Playing in Theatres
Aaron and Adam Nee certainly have a solid vision when it comes to delivering high adventure comedy in The Lost City. The Sandra Bullock, Channing Tatum and Daniel Radcliffe led film is just one of many new experiments to find a team up to equal if not rival what Netflix’s Red Notice conveniently reignited the spark on–a twisted romance and high stakes adventure-drama. The first two have a schtick going, and although Radcliffe seems like the odd man out, he knows how to have fun with it and he surprised me as being an effective rogue.
In this tale, Loretta Sage (Bullock) is a lost soul. She’s never been the same ever since her husband died. This author hides behind her fiction to get by, but she’s suffering from more than just clinical depression. She thinks she can get past her problems by penning Harlequin adventure romance novels and what we see is that it’s making her feel worse. There are little details not said to flesh out her state of mind. We eventually learn she hates writing these tales. But when she gets tossed into the situation as found in the books, I can’t help but wonder if she experienced any of it at all back when she was with her husband who’s a globe trotting adventurer.
She’s a fish out of water when placed in those situations which are straight up Indiana Jones. Had she been prepared, would she know what to do? Probably not. She was more of a scholar in the husband-wife expedition team. It’s easy to tell that was her role when she lived that happily ever after.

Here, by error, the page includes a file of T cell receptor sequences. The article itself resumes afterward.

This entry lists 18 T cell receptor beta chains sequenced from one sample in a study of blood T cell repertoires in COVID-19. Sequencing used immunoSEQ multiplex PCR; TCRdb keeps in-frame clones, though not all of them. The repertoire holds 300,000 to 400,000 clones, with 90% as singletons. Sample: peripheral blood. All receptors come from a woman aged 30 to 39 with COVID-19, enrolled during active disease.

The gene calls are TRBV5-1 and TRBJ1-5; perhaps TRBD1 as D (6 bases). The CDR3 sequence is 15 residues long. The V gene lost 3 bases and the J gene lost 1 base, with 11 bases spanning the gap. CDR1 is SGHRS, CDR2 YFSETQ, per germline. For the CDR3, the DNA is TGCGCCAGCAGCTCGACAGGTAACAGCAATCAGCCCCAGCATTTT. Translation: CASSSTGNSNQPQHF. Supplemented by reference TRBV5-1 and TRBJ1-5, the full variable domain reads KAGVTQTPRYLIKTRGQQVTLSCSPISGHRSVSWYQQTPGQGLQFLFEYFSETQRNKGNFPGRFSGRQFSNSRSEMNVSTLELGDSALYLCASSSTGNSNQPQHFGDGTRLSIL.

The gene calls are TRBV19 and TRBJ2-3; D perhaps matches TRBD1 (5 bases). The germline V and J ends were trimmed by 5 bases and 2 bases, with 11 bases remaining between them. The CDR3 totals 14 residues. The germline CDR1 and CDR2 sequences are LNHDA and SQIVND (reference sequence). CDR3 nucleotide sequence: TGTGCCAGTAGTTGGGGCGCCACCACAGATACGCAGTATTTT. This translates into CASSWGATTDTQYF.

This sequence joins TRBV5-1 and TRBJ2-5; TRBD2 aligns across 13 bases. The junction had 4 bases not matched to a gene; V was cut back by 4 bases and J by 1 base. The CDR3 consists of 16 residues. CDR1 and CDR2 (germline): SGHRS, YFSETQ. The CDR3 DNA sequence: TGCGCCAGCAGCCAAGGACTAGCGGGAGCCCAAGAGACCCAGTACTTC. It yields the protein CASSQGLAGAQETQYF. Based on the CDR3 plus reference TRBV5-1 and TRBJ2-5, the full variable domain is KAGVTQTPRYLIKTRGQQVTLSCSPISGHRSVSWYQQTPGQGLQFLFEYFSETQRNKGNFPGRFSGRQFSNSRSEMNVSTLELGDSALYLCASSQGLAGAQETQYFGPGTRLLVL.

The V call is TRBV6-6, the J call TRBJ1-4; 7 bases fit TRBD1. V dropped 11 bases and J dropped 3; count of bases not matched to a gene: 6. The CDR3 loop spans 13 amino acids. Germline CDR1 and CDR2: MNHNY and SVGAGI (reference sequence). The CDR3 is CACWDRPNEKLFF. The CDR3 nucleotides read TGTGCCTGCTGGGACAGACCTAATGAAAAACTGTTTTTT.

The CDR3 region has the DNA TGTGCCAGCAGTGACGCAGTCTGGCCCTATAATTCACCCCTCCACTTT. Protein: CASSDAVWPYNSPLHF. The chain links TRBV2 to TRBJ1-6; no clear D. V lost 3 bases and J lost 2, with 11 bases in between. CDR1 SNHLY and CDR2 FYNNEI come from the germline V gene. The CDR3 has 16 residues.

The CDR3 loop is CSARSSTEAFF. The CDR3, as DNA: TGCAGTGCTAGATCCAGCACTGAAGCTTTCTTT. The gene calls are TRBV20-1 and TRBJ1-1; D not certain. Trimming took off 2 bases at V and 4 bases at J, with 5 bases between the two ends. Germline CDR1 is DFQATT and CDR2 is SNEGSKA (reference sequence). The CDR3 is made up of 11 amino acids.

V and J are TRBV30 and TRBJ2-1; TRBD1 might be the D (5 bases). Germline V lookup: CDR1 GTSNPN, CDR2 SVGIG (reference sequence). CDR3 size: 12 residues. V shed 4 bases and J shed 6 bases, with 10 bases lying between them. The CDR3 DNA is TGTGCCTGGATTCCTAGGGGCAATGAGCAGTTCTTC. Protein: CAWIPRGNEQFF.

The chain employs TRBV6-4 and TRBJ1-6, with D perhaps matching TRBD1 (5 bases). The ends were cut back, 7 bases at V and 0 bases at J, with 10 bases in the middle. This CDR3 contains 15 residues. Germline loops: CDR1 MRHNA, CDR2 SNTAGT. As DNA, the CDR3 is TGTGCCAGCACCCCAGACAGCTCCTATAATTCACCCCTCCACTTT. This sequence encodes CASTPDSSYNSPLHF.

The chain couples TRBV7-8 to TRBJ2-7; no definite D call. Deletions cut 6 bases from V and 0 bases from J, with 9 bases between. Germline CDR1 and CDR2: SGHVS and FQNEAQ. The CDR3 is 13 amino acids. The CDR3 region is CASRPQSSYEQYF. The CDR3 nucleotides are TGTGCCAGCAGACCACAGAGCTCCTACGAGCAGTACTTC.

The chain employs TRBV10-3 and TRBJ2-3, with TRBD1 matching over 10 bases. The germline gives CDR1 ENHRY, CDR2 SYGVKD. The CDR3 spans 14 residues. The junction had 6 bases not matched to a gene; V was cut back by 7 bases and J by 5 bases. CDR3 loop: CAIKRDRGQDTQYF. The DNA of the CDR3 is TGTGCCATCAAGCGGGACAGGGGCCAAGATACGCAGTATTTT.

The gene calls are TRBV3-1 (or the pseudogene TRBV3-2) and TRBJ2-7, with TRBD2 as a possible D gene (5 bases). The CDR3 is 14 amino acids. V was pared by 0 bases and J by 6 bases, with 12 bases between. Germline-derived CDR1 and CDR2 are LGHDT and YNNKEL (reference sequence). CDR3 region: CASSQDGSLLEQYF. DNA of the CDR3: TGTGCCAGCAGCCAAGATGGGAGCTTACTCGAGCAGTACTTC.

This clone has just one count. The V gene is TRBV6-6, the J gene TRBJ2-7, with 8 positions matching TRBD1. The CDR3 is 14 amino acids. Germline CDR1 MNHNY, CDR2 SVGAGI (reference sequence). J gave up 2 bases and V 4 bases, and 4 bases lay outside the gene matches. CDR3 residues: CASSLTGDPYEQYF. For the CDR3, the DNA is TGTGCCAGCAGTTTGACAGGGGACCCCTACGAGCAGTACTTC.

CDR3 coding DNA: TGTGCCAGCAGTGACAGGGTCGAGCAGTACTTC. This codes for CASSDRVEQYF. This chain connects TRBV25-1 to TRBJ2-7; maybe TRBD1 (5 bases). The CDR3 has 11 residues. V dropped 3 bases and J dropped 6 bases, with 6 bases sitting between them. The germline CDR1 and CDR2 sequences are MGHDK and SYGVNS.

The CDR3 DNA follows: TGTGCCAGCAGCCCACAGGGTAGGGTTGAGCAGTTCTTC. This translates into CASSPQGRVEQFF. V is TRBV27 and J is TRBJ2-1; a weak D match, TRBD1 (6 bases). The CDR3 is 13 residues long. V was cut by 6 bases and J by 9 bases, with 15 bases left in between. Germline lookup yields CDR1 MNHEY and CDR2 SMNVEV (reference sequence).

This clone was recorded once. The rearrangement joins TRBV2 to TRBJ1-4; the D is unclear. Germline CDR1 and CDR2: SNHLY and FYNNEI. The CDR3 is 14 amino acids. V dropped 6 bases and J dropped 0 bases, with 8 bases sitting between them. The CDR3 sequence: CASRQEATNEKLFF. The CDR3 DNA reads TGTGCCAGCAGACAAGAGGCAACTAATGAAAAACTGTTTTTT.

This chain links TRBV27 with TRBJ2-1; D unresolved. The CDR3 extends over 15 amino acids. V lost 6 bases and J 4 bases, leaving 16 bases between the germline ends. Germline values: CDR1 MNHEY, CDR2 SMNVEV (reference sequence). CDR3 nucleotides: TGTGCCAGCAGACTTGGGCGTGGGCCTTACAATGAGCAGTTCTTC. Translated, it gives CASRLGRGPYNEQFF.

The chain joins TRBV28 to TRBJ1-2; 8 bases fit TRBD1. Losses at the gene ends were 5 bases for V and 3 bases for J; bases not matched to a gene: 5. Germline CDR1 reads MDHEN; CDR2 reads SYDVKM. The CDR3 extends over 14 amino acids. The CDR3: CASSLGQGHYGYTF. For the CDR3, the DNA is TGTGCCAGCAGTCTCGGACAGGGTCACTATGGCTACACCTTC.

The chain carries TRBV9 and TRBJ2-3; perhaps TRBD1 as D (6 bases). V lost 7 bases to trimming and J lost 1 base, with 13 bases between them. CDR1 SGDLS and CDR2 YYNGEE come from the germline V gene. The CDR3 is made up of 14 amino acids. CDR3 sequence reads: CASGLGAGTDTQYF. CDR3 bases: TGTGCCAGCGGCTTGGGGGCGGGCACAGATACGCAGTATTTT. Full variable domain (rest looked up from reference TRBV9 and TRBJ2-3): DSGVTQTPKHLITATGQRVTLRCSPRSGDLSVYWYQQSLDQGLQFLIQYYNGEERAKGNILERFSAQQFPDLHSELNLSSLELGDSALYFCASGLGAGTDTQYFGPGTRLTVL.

But these days, she’s hiding away and not experiencing the life dreamt of from her books.
Alan (Tatum), who got a job to be the cover model for her novels, has it tougher. He doesn’t think he can make it in the rough and tumble entertainment business. His one gig–being a cover model–is all he’s got, and he’s not willing to let it go. After witnessing Sage get kidnapped, this thespian thinks he can become that hero from her books, and tries to rescue her.
However, Fairfax (Radcliffe) is a few steps ahead. He’s one of the few ‘fans’ who recognises Sage’s skills–to decode ancient writing and for picking one particularly lost civilization said to have a golden crown he so covets. His role feels out of place in this piece, and I had to wonder why would a wealthy billionaire want to pay attention to a third-rate writer when there’s better forbidden treasure to pursue? Given his resources, he could probably go searching for the Lost Ark instead.
Much of the adventure bounces between reveals of where these characters came from and how they can find that jungle gold. True to the genre it draws much of its action sequences from, we have everything ranging from chases, races and a tomb to where the action closes off with. But as for whether Loretta and Alan will ever see eye to eye, that’s best to find out for yourself. It is a pulp romance, after all.
3½ Stars out of 5